Chinese Regulators Are Now Scrutinizing Live-Streaming. These Stocks Are Falling.

Chinese Regulators Are Now Scrutinizing Live-Streaming. These Stocks Are Falling.

According to The Wall Street Journal, China intends to start a massive regulatory crackdown on its tech sector, targeting businesses in the $30 billion live-streaming market.

The report sent some stocks in the industry plummeting. Huya's US-listed shares fell 6.5% in premarket trade Wednesday, with DouYu falling 5.5% and Joyy down almost 4%. Kuaishou Technology fell 6.2% in Hong Kong trade.

According to the Journal, which cited unnamed sources, Chinese officials would resume their efforts to limit the power of internet corporations and establish more control over the information received by young people on the internet.

According to the article, new restrictions are in the process. They would limit the amount of digital "tips" that internet users may offer to live-streamers each day and how much these content makers can obtain from followers each day. Tighter control of material seems to be on the table as well.

The Journal quoted statistics from the government-run China Internet Network Information Center, which stated that live-streaming platforms, such as those provided by TikTok owner ByteDance, are used by almost 70% of Chinese internet users.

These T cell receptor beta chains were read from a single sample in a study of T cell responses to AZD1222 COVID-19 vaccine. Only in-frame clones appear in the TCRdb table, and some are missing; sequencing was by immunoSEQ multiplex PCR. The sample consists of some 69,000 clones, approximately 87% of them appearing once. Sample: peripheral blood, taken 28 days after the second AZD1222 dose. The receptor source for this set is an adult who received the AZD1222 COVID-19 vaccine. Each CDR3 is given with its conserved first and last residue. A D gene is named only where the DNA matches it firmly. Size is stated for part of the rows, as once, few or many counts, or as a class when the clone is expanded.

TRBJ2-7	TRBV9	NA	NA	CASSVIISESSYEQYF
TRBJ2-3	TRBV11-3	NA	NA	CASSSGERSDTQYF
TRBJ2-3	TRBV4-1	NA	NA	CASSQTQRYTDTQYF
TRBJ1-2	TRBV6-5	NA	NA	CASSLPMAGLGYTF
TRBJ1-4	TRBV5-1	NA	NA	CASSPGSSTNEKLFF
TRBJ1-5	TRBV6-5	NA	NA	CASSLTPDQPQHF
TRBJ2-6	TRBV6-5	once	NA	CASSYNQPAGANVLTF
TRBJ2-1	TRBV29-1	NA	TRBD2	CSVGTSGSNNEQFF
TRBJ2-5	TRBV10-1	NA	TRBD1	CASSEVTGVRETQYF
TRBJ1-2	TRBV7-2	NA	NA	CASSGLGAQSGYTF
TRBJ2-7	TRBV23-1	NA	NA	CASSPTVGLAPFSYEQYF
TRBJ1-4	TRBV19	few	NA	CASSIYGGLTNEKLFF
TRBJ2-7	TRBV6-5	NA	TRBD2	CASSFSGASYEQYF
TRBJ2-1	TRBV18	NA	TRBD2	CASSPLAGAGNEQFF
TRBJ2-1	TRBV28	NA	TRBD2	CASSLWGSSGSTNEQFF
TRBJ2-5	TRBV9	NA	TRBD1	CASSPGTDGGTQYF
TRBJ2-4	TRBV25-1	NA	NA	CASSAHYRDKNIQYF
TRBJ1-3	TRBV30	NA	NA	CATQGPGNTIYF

This would not be the first time Beijing has scrutinized how young Chinese people act online. Last year, China's video game industry suffered a knock when officials announced that teenagers would be limited to three hours of online gaming each week.

Regulatory unpredictability has been a significant impediment to China's enormous IT industry, which is driven by behemoths like Alibaba and Tencent. Alibaba alone lost nearly half of its market worth in 2021 as it faced scrutiny from authorities in both China and the US.

While some experts believe the worst is behind and investors have returned to companies like Alibaba this year, Chinese technology inspectors have demonstrated that they are still deeply involved. Last month, one of China's central financial authorities warned of fraud in the metaverse realm, indicating that Beijing would carefully watch events in the rapidly growing virtual worlds industry.

Another crackdown on the technology industry, this time focusing on live-streaming, would contradict Beijing's signals that it was attempting to ease the pain of investors holding shares in Chinese tech companies.

China's top official body said just two weeks earlier that it would strive to calm the country's financial markets, increase economic development, and remove regulatory concerns in the Chinese IT industry.